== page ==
Managing Free Response Questions

What makes a free response question good?

Student at desk writing on paper with pencil

Free response questions ask students to explain their answer, which means you can often elicit a deeper understanding of the student's knowledge (Criswell & Criswell, 2004).

The best free response questions ask the student to process information or knowledge rather than to reproduce it, such as explaining their reasoning process or asking them to apply what they know in new contexts (Schuwirth & VanDerVleuten, 2004).

Management tools

Person sitting on a large stack of booksManaging free response questions can be difficult. From collecting them in a simple, straightforward way to grading and sharing feedback, free response questions are often challenging for instructors.

Google Classroom has an excellent grading workflow when working with digital work. Classroom makes student work accessible to you from any location where you have internet access, rather than lugging home stacks of papers. You can create a comment back with comments you find yourself using frequently, and assigning scores is easy as you toggle through submitted work. You can also add private comments to a student's work to give them direct feedback on their submission, all in one place. Learn more about grading and feedback tools in Google Classroom.

Self assessment can sometimes be an option for grading students, and Forms is a great tool to create a question-based tool that prompt students to reflect on their mastery. Learn more about Google Forms.

Two students working together on a computer

Good to know:

If you're concerned about students performing better or worse when using pencil and paper versus computers to answer free response questions, research shows no statistical difference in average learner performance between the two types (MacCann, Eastment, & Pickering, 2002). In fact, answering free response questions on computers can offer an opportunity for students to practice their keyboarding skills, a key digital literacy skill.

Using rubrics

Rubrics tell the scorer what features of the student's answer they should focus on and how to award and distribute points for the response (Livingston, 2009), which can be useful for standardization across grade levels and/or school sites.

You can create a rubric with many different tools, but Sheets and Docs are both great for creating tables, which is the usual format for building a rubric.

Google Classroom has rubric integration only in beta, so for most teachers there's still only one place for one total score in their grading workflow. However, we have two suggested workarounds:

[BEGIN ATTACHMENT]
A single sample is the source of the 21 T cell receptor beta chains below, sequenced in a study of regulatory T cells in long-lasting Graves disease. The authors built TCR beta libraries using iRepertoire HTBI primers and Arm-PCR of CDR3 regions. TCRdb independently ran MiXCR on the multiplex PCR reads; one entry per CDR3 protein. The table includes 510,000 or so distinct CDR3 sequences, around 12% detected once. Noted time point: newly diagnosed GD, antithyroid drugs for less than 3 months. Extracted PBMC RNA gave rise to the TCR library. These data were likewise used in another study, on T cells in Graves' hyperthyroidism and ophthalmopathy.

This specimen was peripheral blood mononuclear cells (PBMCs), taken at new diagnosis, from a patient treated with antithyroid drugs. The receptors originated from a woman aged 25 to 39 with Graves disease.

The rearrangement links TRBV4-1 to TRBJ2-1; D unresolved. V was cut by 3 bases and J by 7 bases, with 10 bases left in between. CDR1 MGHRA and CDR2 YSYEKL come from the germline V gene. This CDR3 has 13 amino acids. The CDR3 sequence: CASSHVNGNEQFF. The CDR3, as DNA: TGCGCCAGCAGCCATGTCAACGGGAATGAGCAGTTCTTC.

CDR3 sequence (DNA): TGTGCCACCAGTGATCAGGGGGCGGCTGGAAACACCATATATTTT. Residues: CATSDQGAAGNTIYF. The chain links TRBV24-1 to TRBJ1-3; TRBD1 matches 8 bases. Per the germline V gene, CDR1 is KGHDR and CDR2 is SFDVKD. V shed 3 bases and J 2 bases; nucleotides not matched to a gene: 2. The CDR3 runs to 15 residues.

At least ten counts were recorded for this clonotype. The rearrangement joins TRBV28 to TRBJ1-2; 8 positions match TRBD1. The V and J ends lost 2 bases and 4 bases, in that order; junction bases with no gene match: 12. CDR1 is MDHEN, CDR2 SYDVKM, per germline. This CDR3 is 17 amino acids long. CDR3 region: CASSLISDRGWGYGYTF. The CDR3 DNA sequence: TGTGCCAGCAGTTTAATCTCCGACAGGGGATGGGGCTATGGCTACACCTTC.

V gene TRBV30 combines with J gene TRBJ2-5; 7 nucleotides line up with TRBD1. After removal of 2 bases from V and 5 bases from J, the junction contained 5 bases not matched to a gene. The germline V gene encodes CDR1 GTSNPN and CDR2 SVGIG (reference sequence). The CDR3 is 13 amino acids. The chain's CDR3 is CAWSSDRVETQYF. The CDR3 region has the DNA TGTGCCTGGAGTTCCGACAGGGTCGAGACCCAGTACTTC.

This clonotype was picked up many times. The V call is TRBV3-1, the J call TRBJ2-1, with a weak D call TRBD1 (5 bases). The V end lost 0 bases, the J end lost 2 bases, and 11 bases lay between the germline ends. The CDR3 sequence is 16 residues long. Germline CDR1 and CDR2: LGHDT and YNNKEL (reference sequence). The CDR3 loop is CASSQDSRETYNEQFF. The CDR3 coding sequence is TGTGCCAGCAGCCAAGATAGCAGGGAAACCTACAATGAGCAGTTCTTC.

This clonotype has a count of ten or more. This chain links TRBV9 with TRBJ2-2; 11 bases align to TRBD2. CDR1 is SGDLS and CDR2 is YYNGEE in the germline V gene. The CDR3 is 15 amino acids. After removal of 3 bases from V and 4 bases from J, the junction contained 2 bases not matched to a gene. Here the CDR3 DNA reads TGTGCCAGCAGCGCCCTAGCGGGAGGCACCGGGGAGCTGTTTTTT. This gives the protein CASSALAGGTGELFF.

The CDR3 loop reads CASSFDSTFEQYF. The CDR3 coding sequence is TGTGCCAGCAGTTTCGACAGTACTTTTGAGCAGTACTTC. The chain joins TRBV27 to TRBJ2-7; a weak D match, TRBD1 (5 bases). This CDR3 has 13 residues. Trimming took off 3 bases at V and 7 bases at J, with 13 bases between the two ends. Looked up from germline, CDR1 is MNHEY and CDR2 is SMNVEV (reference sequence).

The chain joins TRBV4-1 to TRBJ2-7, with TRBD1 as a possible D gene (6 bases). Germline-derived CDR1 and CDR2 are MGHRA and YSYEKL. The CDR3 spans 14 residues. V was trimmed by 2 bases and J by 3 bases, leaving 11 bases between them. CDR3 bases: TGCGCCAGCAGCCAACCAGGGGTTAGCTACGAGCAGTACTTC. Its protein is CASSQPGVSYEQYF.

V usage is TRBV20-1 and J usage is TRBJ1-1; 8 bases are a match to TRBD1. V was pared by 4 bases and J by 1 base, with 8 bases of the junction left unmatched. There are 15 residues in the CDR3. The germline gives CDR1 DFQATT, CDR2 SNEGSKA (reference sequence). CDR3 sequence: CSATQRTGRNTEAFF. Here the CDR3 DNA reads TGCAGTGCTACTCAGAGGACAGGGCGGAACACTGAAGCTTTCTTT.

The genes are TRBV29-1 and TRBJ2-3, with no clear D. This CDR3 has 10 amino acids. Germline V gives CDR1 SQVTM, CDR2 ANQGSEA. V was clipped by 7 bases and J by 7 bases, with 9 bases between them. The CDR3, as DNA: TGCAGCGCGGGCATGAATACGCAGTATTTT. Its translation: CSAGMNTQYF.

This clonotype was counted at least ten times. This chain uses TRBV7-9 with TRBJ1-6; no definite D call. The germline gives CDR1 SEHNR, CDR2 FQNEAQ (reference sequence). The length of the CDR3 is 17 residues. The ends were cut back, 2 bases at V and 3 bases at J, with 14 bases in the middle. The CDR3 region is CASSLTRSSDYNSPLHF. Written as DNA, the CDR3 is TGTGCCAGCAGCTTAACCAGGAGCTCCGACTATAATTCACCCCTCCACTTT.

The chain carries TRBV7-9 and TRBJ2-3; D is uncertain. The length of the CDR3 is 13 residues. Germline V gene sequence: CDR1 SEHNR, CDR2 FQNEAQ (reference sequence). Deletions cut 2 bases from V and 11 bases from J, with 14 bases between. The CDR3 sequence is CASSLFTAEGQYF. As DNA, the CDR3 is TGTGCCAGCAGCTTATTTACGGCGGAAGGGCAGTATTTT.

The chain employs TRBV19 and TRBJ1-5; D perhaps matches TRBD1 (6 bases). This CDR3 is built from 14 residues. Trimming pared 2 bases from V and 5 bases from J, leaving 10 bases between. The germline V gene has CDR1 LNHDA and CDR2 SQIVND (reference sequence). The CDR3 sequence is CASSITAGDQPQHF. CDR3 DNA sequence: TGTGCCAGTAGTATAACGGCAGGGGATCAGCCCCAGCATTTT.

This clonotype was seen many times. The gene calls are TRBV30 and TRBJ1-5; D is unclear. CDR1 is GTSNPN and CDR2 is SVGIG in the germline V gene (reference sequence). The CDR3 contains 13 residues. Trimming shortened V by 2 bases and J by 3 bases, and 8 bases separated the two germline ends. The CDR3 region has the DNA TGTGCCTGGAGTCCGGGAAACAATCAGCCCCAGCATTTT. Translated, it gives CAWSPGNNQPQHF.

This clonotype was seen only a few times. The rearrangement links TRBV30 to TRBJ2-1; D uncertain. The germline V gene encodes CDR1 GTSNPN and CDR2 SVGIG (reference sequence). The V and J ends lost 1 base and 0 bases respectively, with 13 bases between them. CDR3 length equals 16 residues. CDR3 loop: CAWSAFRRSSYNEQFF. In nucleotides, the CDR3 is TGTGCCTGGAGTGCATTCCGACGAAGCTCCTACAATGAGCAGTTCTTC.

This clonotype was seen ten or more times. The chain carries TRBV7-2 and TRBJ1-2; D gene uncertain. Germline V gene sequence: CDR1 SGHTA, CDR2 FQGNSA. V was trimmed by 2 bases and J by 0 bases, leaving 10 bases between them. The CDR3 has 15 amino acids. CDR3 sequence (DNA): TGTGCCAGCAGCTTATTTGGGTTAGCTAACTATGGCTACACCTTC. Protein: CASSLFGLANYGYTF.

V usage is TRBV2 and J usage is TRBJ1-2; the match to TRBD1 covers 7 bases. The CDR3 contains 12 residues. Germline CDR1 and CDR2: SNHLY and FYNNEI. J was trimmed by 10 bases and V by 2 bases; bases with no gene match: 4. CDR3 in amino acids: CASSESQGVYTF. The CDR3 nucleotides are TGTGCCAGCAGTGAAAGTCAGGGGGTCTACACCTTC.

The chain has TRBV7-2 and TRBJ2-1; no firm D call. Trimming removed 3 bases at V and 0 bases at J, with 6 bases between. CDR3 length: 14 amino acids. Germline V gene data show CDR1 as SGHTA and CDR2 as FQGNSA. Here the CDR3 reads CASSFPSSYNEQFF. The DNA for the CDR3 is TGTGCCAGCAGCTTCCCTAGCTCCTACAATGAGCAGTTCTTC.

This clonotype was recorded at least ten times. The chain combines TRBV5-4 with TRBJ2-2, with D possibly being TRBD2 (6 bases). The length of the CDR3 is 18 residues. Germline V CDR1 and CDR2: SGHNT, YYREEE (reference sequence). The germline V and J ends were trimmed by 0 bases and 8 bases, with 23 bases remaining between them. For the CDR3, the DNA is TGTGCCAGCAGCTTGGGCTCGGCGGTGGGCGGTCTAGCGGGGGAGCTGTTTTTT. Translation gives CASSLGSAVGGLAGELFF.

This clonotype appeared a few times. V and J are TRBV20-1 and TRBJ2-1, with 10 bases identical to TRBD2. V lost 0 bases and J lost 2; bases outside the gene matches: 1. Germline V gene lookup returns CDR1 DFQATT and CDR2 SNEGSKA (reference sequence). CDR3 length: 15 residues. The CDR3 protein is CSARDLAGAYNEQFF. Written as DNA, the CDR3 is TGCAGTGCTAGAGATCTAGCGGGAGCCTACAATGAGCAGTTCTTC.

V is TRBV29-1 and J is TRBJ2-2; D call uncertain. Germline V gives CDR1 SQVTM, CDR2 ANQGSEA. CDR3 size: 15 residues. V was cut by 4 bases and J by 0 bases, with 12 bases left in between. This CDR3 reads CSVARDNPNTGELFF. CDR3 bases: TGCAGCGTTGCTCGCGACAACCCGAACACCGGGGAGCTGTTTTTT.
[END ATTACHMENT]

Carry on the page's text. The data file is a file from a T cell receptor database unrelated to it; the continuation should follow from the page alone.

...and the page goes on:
Resources for creating rubrics:

Consider your assessment options

Three students looking at an iPad togetherDespite all of their benefits, free response questions are not always the best way to assess students, and in fact, no single question type is consistently and intrinsically better than others (Criswell & Criswell, 2004; Schuwirth & VanDerVleuten, 2004). In fact, a student's performance will tend to vary more from question to question when using free response questions, and the scoring process requires judgement, meaning that different instructors might give different scores to the same response (Livingston, 2009).

In addition, there are also gender factors in student performance that vary on question type (Breland, Danos, Kahn, Kubota, & Bonner, 1994; Mazzeo, Schmitt, & Bleistein, 1992; Livingston & Rupp, 2004). When males and females perform equally well on a set of multiple choice questions, females outperform males on the free response questions. Yet when males and females perform equally well on a set of free response questions, males will outperform females on the multiple choice questions. While this difference is unavoidable in many respects, it is simply beneficial to assess students in several different ways to truly capture their mastery.

Google Forms' Quiz feature is a simple, easy way to offer multiple choice questions when appropriate for assessment. Learn more about Google Forms & Quizzes.

References

Breland, H. M., Danos, D. O., Kahn, H. D., Kubota, M. Y., & Bonner, M. W. (1994). Performance versus objective testing and gender: An exploratory study of an Advanced Placement history examination. Journal of Educational Measurement, 31, 275-293.

Criswell, J. R., & Criswell, S. J. (2004). Asking essay questions: Answering contemporary needs. Education, 124(3), 510-516.

Livingston, S. A., & Rupp, S. L. (2004). Performance of men and women on multiple-choice and constructed- response tests for beginning teachers (ETS Research Report No. RR-04-48). Princeton, NJ: Educational Testing Service.

Livingston, S. A. (2009). Constructed-response test questions: Why we use them; How we score them. R&D Connections, (11), 1-8.

MacCann, R., Eastment, B., & Pickering, S. (2002). Responding to free response examination questions: Computer versus pen and paper. British Journal of Educational Technology, 33(2), 173-188.

Mazzeo, J., Schmitt, A., & Bleistein, C. A. (1992). Sex-related performance differences on constructed-response and multiple-choice sections of Advanced Placement examinations (College Board Research Rep. No. 92-7; ETS Research Report No. RR-93-05). New York: College Entrance Examination Board.

Schuwirth, L., & VanDerVleuten, C. (2004). Different written assessment methods: What can be said about their strengths and weaknesses? Medical Education, 38(9), 974-979.